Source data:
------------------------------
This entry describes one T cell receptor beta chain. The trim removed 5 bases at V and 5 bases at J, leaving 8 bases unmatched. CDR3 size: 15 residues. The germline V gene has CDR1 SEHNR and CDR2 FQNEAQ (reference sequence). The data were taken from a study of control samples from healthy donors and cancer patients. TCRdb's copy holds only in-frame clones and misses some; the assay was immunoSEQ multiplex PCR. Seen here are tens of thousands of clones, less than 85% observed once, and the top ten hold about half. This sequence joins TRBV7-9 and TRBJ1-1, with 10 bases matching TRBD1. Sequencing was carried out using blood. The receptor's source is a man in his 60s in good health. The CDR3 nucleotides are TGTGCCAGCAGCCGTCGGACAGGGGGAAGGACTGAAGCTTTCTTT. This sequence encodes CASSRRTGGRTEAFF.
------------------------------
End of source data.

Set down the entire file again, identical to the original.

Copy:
This entry describes one T cell receptor beta chain. The trim removed 5 bases at V and 5 bases at J, leaving 8 bases unmatched. CDR3 size: 15 residues. The germline V gene has CDR1 SEHNR and CDR2 FQNEAQ (reference sequence). The data were taken from a study of control samples from healthy donors and cancer patients. TCRdb's copy holds only in-frame clones and misses some; the assay was immunoSEQ multiplex PCR. Seen here are tens of thousands of clones, less than 85% observed once, and the top ten hold about half. This sequence joins TRBV7-9 and TRBJ1-1, with 10 bases matching TRBD1. Sequencing was carried out using blood. The receptor's source is a man in his 60s in good health. The CDR3 nucleotides are TGTGCCAGCAGCCGTCGGACAGGGGGAAGGACTGAAGCTTTCTTT. This sequence encodes CASSRRTGGRTEAFF.